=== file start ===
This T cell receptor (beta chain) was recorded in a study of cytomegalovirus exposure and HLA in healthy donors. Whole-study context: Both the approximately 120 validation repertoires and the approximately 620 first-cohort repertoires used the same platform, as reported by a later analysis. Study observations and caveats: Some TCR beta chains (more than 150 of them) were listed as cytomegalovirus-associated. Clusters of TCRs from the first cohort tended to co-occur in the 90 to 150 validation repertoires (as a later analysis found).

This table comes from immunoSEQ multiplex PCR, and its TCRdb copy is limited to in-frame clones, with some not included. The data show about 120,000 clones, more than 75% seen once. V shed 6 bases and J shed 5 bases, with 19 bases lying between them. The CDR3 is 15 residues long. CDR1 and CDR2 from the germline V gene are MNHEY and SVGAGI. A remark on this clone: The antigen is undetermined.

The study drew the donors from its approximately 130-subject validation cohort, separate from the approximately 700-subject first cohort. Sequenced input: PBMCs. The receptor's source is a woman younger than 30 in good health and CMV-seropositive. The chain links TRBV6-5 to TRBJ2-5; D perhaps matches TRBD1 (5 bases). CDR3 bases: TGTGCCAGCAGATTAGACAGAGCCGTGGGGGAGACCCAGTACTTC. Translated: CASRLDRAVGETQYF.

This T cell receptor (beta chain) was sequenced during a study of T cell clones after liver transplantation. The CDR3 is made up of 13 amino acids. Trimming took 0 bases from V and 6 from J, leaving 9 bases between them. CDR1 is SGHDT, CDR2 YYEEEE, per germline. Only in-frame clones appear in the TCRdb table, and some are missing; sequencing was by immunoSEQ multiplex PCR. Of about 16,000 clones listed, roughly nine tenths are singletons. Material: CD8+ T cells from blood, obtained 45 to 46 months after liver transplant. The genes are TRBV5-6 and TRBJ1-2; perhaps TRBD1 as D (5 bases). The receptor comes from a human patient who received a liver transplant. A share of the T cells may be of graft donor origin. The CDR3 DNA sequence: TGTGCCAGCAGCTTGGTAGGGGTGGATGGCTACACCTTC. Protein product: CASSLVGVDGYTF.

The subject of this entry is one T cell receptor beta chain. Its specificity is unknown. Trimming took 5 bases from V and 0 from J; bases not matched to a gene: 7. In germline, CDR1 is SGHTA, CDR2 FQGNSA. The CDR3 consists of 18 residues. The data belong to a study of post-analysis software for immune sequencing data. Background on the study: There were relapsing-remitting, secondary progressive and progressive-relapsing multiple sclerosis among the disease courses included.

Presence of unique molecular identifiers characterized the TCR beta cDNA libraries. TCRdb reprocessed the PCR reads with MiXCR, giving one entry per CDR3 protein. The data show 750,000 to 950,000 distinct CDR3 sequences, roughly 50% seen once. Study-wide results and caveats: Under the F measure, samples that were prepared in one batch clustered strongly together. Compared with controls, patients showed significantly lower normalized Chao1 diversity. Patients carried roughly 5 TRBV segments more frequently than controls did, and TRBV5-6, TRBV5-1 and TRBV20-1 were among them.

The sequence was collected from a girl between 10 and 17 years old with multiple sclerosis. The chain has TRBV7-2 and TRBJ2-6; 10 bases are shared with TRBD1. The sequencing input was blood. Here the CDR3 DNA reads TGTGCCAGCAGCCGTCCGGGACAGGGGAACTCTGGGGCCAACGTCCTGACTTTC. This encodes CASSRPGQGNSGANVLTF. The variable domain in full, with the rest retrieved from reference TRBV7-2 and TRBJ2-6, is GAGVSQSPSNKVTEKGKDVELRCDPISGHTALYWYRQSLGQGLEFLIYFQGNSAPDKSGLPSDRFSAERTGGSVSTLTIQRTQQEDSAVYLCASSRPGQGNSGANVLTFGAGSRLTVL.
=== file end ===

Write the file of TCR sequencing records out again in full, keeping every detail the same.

This T cell receptor (beta chain) was recorded in a study of cytomegalovirus exposure and HLA in healthy donors. Whole-study context: Both the approximately 120 validation repertoires and the approximately 620 first-cohort repertoires used the same platform, as reported by a later analysis. Study observations and caveats: Some TCR beta chains (more than 150 of them) were listed as cytomegalovirus-associated. Clusters of TCRs from the first cohort tended to co-occur in the 90 to 150 validation repertoires (as a later analysis found).

This table comes from immunoSEQ multiplex PCR, and its TCRdb copy is limited to in-frame clones, with some not included. The data show about 120,000 clones, more than 75% seen once. V shed 6 bases and J shed 5 bases, with 19 bases lying between them. The CDR3 is 15 residues long. CDR1 and CDR2 from the germline V gene are MNHEY and SVGAGI. A remark on this clone: The antigen is undetermined.

The study drew the donors from its approximately 130-subject validation cohort, separate from the approximately 700-subject first cohort. Sequenced input: PBMCs. The receptor's source is a woman younger than 30 in good health and CMV-seropositive. The chain links TRBV6-5 to TRBJ2-5; D perhaps matches TRBD1 (5 bases). CDR3 bases: TGTGCCAGCAGATTAGACAGAGCCGTGGGGGAGACCCAGTACTTC. Translated: CASRLDRAVGETQYF.

This T cell receptor (beta chain) was sequenced during a study of T cell clones after liver transplantation. The CDR3 is made up of 13 amino acids. Trimming took 0 bases from V and 6 from J, leaving 9 bases between them. CDR1 is SGHDT, CDR2 YYEEEE, per germline. Only in-frame clones appear in the TCRdb table, and some are missing; sequencing was by immunoSEQ multiplex PCR. Of about 16,000 clones listed, roughly nine tenths are singletons. Material: CD8+ T cells from blood, obtained 45 to 46 months after liver transplant. The genes are TRBV5-6 and TRBJ1-2; perhaps TRBD1 as D (5 bases). The receptor comes from a human patient who received a liver transplant. A share of the T cells may be of graft donor origin. The CDR3 DNA sequence: TGTGCCAGCAGCTTGGTAGGGGTGGATGGCTACACCTTC. Protein product: CASSLVGVDGYTF.

The subject of this entry is one T cell receptor beta chain. Its specificity is unknown. Trimming took 5 bases from V and 0 from J; bases not matched to a gene: 7. In germline, CDR1 is SGHTA, CDR2 FQGNSA. The CDR3 consists of 18 residues. The data belong to a study of post-analysis software for immune sequencing data. Background on the study: There were relapsing-remitting, secondary progressive and progressive-relapsing multiple sclerosis among the disease courses included.

Presence of unique molecular identifiers characterized the TCR beta cDNA libraries. TCRdb reprocessed the PCR reads with MiXCR, giving one entry per CDR3 protein. The data show 750,000 to 950,000 distinct CDR3 sequences, roughly 50% seen once. Study-wide results and caveats: Under the F measure, samples that were prepared in one batch clustered strongly together. Compared with controls, patients showed significantly lower normalized Chao1 diversity. Patients carried roughly 5 TRBV segments more frequently than controls did, and TRBV5-6, TRBV5-1 and TRBV20-1 were among them.

The sequence was collected from a girl between 10 and 17 years old with multiple sclerosis. The chain has TRBV7-2 and TRBJ2-6; 10 bases are shared with TRBD1. The sequencing input was blood. Here the CDR3 DNA reads TGTGCCAGCAGCCGTCCGGGACAGGGGAACTCTGGGGCCAACGTCCTGACTTTC. This encodes CASSRPGQGNSGANVLTF. The variable domain in full, with the rest retrieved from reference TRBV7-2 and TRBJ2-6, is GAGVSQSPSNKVTEKGKDVELRCDPISGHTALYWYRQSLGQGLEFLIYFQGNSAPDKSGLPSDRFSAERTGGSVSTLTIQRTQQEDSAVYLCASSRPGQGNSGANVLTFGAGSRLTVL.